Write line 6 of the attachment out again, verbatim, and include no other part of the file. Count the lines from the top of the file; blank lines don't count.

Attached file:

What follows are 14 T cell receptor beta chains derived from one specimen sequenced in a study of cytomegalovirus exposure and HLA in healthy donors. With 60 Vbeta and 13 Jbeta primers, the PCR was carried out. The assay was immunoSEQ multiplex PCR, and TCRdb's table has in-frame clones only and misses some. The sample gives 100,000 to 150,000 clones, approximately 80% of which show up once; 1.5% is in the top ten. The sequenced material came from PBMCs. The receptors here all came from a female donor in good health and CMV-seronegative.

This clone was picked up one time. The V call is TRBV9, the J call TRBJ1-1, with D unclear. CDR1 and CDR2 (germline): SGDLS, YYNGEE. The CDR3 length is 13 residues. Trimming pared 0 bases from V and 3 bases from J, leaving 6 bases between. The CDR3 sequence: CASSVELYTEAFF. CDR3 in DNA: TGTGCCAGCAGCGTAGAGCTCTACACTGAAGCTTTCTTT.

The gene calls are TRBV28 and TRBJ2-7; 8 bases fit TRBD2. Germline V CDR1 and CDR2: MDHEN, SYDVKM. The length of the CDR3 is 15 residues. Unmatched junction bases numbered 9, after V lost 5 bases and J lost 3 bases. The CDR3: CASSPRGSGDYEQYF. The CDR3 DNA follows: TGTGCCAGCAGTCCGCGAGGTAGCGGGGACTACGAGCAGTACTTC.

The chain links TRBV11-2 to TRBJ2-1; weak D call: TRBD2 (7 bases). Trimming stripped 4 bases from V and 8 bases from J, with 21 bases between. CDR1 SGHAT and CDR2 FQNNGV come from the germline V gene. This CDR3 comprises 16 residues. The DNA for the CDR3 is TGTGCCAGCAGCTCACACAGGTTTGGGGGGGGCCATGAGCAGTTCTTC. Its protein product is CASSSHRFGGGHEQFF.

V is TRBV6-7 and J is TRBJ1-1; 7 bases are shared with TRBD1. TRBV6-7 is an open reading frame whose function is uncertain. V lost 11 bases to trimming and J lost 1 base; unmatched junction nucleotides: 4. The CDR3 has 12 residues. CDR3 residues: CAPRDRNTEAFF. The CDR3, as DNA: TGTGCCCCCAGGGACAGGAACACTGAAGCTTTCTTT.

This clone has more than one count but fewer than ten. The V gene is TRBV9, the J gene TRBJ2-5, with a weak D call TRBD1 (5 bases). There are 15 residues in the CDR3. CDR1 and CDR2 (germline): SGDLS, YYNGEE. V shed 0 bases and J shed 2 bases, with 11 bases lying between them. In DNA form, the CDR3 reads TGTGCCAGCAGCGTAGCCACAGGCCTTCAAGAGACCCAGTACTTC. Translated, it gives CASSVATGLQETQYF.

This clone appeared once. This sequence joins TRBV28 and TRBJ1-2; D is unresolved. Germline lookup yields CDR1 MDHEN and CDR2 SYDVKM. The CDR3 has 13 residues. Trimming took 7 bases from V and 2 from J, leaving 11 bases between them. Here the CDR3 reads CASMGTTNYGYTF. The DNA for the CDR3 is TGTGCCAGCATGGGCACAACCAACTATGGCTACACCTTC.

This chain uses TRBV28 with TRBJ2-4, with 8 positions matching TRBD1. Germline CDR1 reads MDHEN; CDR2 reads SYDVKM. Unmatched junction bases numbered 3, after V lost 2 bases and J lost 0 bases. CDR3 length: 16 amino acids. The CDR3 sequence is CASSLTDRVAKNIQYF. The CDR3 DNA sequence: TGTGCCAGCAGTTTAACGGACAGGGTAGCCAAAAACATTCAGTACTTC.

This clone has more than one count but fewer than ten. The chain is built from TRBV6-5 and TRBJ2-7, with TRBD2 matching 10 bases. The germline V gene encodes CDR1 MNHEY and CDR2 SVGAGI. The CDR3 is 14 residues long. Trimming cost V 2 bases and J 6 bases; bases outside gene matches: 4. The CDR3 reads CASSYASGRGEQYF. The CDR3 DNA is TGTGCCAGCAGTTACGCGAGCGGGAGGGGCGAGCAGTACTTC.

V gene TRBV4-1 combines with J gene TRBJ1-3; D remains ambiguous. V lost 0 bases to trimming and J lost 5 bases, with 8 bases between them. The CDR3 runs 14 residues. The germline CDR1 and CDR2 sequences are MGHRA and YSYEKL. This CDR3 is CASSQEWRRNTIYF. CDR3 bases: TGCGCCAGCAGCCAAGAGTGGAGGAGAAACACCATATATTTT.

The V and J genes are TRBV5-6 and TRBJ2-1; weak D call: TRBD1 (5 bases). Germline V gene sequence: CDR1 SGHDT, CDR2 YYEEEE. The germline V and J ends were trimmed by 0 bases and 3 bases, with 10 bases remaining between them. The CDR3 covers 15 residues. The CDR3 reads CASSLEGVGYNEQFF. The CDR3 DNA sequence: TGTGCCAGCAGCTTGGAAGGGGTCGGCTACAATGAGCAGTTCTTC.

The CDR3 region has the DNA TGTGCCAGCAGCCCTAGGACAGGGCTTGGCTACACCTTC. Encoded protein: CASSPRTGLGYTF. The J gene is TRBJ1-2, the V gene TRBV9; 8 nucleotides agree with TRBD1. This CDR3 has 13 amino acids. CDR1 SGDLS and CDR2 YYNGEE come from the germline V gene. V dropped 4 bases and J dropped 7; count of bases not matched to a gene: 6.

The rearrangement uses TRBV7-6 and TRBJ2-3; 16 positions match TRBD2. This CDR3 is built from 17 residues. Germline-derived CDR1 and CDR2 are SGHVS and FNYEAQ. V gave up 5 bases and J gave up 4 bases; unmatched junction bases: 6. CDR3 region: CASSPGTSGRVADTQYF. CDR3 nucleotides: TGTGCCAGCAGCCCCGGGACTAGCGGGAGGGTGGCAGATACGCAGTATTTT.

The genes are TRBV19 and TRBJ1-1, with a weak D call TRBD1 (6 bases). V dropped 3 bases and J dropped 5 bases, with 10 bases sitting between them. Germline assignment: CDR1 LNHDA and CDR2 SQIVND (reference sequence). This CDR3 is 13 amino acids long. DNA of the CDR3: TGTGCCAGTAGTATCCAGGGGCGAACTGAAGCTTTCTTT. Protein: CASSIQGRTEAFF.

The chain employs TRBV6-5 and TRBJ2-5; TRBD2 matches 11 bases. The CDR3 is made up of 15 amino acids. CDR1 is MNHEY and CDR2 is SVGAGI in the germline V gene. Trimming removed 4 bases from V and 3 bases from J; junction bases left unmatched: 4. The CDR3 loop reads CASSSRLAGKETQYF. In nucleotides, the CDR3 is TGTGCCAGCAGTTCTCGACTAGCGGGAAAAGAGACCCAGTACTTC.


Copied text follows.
This clone has more than one count but fewer than ten. The V gene is TRBV9, the J gene TRBJ2-5, with a weak D call TRBD1 (5 bases). There are 15 residues in the CDR3. CDR1 and CDR2 (germline): SGDLS, YYNGEE. V shed 0 bases and J shed 2 bases, with 11 bases lying between them. In DNA form, the CDR3 reads TGTGCCAGCAGCGTAGCCACAGGCCTTCAAGAGACCCAGTACTTC. Translated, it gives CASSVATGLQETQYF.